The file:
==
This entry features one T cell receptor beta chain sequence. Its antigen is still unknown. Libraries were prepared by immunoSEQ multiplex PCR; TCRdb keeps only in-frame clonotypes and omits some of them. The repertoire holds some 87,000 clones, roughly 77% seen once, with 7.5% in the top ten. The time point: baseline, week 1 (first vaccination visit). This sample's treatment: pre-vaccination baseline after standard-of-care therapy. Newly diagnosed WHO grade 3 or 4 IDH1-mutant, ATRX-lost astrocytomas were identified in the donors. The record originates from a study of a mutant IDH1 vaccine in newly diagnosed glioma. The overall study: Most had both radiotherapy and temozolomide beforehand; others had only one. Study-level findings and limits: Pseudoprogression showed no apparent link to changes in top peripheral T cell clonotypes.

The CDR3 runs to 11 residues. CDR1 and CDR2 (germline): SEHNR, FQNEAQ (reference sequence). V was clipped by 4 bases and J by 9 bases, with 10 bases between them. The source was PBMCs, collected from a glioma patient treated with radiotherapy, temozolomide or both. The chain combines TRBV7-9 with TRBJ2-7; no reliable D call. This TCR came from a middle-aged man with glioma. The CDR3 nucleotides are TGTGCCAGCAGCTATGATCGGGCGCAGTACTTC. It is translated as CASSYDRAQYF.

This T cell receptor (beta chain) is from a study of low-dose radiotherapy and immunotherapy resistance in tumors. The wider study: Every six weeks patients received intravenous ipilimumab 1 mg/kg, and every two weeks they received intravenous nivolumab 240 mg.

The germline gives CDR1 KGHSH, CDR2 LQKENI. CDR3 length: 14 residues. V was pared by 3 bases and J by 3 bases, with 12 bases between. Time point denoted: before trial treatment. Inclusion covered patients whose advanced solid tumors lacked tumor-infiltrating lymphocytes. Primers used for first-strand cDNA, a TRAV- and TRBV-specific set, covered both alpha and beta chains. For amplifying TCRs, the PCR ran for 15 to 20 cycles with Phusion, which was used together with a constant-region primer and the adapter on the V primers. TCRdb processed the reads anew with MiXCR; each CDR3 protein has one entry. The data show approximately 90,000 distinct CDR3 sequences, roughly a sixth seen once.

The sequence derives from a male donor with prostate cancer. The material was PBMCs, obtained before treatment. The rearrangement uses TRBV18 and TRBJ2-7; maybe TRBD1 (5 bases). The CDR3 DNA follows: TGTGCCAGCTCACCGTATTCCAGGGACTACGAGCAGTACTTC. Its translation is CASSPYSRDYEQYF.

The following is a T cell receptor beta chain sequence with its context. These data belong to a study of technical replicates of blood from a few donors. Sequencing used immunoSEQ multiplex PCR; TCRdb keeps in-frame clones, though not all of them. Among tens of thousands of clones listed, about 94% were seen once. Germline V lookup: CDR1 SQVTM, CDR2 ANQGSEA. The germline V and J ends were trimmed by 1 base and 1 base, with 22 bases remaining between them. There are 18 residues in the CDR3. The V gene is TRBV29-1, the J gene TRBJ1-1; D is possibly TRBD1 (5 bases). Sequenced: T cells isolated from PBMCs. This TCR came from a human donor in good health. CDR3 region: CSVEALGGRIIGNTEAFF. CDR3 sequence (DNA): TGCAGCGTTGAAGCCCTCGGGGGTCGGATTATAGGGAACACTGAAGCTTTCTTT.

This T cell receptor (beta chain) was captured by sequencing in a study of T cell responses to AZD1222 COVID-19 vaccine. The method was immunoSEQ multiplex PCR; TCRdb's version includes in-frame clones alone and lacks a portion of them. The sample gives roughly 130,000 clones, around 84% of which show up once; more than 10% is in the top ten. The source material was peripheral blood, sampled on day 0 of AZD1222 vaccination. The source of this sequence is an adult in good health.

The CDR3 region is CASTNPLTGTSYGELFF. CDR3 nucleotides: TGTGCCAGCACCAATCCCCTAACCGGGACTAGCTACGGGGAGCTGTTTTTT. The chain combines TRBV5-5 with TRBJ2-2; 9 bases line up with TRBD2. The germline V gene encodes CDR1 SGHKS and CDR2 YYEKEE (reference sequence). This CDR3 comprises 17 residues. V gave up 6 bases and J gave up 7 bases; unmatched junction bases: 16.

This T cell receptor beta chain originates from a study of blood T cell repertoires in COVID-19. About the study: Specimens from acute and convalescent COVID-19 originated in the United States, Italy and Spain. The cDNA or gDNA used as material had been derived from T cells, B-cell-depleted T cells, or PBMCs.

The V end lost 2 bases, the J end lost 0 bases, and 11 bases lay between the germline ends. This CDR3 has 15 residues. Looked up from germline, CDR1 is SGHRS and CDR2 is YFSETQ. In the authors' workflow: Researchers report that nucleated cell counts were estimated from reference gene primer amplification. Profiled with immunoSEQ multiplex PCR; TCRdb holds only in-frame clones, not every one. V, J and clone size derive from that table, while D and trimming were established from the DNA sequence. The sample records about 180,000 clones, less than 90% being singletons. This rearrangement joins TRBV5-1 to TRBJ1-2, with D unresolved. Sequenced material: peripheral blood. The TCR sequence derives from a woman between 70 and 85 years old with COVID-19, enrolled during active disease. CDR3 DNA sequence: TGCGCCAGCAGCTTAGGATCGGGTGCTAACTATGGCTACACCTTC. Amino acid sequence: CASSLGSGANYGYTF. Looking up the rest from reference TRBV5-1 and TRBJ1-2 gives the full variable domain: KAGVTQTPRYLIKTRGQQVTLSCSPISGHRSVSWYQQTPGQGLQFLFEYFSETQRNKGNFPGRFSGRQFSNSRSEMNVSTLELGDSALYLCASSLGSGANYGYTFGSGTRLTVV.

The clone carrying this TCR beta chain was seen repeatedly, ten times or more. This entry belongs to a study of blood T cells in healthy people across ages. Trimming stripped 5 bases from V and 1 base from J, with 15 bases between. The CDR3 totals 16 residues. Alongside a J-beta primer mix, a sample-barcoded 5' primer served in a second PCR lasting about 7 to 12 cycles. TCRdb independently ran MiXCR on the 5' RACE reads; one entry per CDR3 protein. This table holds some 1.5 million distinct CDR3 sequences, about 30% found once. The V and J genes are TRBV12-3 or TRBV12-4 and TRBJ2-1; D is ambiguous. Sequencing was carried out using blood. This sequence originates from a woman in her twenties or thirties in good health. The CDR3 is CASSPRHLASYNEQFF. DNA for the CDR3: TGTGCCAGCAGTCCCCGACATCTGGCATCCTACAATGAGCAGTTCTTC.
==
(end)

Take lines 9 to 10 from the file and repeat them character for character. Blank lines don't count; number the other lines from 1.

This T cell receptor beta chain originates from a study of blood T cell repertoires in COVID-19. About the study: Specimens from acute and convalescent COVID-19 originated in the United States, Italy and Spain. The cDNA or gDNA used as material had been derived from T cells, B-cell-depleted T cells, or PBMCs.

The V end lost 2 bases, the J end lost 0 bases, and 11 bases lay between the germline ends. This CDR3 has 15 residues. Looked up from germline, CDR1 is SGHRS and CDR2 is YFSETQ. In the authors' workflow: Researchers report that nucleated cell counts were estimated from reference gene primer amplification. Profiled with immunoSEQ multiplex PCR; TCRdb holds only in-frame clones, not every one. V, J and clone size derive from that table, while D and trimming were established from the DNA sequence. The sample records about 180,000 clones, less than 90% being singletons. This rearrangement joins TRBV5-1 to TRBJ1-2, with D unresolved. Sequenced material: peripheral blood. The TCR sequence derives from a woman between 70 and 85 years old with COVID-19, enrolled during active disease. CDR3 DNA sequence: TGCGCCAGCAGCTTAGGATCGGGTGCTAACTATGGCTACACCTTC. Amino acid sequence: CASSLGSGANYGYTF. Looking up the rest from reference TRBV5-1 and TRBJ1-2 gives the full variable domain: KAGVTQTPRYLIKTRGQQVTLSCSPISGHRSVSWYQQTPGQGLQFLFEYFSETQRNKGNFPGRFSGRQFSNSRSEMNVSTLELGDSALYLCASSLGSGANYGYTFGSGTRLTVV.